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Sunday, December 7, 2014

The War on Organized Labor


In this image from video, Indiana Gov. Mitch Daniels delivers the Republican response to President Barack Obama's State of the Union address in Washington, Tuesday, Jan. 24, 2012. 
APTN, via Associated Press 
In this image from video, Indiana Gov. Mitch Daniels delivers the Republican response to President Barack Obama’s State of the Union address in Washington, Tuesday, Jan. 24, 2012.
You have to admit that the Republican Party is organized, methodical and persistent – especially if you’re a Democrat, because your party is pretty much the opposite.

Slowly but surely, across the country, Republican governors and state legislatures are making progress in their war against labor unions, especially ones that represent public employees. Just yesterday, there was bad news from two states.

In Indiana, Gov. Mitch Daniels signed a bill making Indiana another “right to work” state, which is one of those slogans, like “pro-life” and “family values,” that sounds unobjectionable, but isn’t. That law is relatively simple: It prohibits labor contracts from requiring workers to pay union dues. The spin is that this is better for everyone. The truth is that it is not only bad for labor but also bad for the economy.

Unions will reduce a company’s profits somewhat, because they get higher wages for workers. But economists have found that unionization has a minimal impact on growth and employment. Six of the 10 states with the highest unemployment have right-to-work laws in place. North Carolina, which has the lowest unionization rate in the country, 1.8 percent, also has the sixth highest unemployment, 10 percent.

In 2010, wages of workers in unionized manufacturing companies in Indiana were 16 percent higher than in non-union plants. One Harvard study, published this summer in American Sociological Review, concluded that the decline in unionization since the 1970s is responsible for one-fifth of the increase in hourly wage inequality among women, and one-third among men.

The other bit of news on Wednesday came from Arizona, where Republican lawmakers are pushing a bill that would ban collective bargaining for public-sector employees.

They are mimicking a similar – and I think ultimately unconstitutional – law in Wisconsin, which pioneered the idea of singling out the people who work for their government and denying them the right to collective bargaining.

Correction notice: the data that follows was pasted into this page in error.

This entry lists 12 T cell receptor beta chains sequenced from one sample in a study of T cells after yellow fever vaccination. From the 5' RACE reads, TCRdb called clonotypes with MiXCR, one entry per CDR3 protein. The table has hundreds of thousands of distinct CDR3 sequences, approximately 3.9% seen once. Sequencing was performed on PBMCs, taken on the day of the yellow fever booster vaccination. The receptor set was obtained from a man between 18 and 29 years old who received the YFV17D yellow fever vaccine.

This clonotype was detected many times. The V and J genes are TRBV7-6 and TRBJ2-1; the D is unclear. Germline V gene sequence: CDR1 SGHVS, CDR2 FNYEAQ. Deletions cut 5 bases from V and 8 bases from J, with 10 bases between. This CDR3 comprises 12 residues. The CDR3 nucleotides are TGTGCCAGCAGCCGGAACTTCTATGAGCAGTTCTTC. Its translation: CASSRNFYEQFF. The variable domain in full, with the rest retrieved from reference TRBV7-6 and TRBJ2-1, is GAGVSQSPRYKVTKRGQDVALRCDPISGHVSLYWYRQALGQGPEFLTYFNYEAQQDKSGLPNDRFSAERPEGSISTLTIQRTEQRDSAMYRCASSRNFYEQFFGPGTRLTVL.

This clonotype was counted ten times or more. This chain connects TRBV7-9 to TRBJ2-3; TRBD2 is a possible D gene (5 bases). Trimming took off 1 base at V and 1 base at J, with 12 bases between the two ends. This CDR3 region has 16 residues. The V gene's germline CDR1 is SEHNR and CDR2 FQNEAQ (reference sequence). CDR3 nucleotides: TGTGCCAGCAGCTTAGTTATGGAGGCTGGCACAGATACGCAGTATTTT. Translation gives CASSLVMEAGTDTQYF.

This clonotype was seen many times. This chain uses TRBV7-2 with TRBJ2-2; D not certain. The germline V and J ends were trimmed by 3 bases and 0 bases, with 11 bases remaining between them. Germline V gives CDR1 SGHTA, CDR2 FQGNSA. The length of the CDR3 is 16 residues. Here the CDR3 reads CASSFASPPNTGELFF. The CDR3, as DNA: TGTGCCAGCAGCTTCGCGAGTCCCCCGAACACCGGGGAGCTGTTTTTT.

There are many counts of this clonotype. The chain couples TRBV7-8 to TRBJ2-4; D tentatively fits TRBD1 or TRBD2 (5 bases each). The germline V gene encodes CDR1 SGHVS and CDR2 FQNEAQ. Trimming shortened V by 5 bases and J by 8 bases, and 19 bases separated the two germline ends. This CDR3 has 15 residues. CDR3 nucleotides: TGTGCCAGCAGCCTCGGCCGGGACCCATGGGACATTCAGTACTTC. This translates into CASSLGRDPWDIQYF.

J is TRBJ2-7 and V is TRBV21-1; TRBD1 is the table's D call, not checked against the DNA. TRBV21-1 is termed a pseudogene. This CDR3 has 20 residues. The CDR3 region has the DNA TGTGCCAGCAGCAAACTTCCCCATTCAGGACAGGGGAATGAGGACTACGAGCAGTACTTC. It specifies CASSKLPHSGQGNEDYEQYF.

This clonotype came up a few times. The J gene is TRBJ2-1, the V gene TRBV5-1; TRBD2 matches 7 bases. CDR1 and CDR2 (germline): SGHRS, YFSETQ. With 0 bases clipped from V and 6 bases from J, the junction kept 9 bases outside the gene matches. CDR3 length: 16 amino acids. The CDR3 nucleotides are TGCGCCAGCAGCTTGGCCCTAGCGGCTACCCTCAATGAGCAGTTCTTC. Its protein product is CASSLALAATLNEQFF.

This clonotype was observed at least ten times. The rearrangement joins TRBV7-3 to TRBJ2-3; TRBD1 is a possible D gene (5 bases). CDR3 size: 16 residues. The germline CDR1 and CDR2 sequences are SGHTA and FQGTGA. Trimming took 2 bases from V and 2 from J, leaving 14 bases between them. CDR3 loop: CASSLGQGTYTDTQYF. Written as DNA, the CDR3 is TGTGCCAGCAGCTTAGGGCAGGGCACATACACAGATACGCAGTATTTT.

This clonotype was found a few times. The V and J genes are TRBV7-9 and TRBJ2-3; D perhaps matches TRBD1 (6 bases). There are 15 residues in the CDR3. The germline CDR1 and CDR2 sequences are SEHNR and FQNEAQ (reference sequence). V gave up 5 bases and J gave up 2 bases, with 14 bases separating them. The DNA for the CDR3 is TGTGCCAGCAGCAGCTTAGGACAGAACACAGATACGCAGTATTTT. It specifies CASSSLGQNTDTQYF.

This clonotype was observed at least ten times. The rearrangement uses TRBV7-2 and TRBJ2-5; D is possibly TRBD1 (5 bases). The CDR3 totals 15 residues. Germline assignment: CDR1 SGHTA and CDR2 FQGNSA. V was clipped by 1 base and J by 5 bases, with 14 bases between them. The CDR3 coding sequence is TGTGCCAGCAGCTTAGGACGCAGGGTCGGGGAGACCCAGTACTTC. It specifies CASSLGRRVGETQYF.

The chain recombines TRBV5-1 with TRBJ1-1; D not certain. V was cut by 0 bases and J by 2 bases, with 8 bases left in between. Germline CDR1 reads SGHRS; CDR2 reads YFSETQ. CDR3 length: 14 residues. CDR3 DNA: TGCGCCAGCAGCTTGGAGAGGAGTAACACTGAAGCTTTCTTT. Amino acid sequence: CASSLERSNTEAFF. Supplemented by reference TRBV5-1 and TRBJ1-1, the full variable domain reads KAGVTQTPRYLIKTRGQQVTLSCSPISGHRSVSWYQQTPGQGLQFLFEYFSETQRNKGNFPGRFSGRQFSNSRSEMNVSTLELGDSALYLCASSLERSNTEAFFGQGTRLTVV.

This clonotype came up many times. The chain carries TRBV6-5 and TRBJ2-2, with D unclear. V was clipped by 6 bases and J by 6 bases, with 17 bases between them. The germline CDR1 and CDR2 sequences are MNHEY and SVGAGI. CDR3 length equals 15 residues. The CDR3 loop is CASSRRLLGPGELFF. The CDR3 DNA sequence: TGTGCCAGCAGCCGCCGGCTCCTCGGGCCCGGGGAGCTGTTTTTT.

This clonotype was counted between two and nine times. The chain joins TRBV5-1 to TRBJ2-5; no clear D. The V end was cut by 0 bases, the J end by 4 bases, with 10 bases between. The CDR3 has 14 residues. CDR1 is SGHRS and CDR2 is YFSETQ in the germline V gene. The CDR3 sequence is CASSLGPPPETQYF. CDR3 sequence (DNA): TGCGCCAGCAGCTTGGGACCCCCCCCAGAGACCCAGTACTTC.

There has been a backlash. Opponents of the bill in Wisconsin have managed to recall two state senators who worked on it, and they have their sights on Gov. Scott Walker. Last November, Ohio voters overturned a bill that would have stripped most public employees of their right to collective bargaining.

The Republicans are not just waging an anti-union campaign, but an anti-government campaign as well. Right-wingers believe government is the cause of all things bad in the economy and in society, and are willing to sacrifice those who toil in the public interest in their effort to hobble it.

Proponents of the anti-union laws have told me it’s reprehensible for public employees to negotiate over wages, benefits and working conditions when their employer is the government to which we all pay taxes. When I ask, how is that different from negotiating with any employer, the answer I generally get is “it just is.”

Unions have over-reached in many ways, clinging to wage-and-benefits agreements that are simply untenable in today’s economy. But they are fundamental to maintaining fairness for workers. And governors in many states, including New York, have managed to get concessions from public employee unions without outlawing them.

From the New York Times, click here for the story and other news. 

George Takei Takes Story Of Internment To The Stage

As part of remembering Pearl Harbor...
From 9/2/2012
George Takei rehearses a scene from Allegiance, a new musical inspired by Takei's childhood in Japanese-American internment camps during World War II.
EnlargeJeffrey Weiser/Courtesy of The Old Globe
George Takei rehearses a scene from Allegiance, a new musical inspired by Takei's childhood in Japanese-American internment camps during World War II.
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Today, George Takei is best known for his role as Hikaru Sulu on the original Star Trek series and, more recently, his hugely popular Facebook and Twitter feeds.
But his latest project aims to bring a different kind of story to the stage, one with personal and historical resonance. The actor was born in Los Angeles to a Japanese-American family just a few years before Japan's bombing of Pearl Harbor. After that 1941 attack, he and his family were among the tens of thousands of U.S. citizens of Japanese descent who were forced to move to internment camps.
Now, Takei's childhood experience living in camps in Arkansas and California has inspired a new musical called Allegiance. Previews of the show are set to begin Sept. 7 at The Old Globe Theatre in San Diego.
Takei plays two characters in the show: Ojii-San, the grandfather of a family in an internment camp, and Sam Kimura, a 77-year-old former internee whose story is told from the present day. Takei joined NPR's Scott Simon to discuss his experience of internment and the importance of remembering the darker chapters of American history.

Interview Highlights

On his own family's story of internment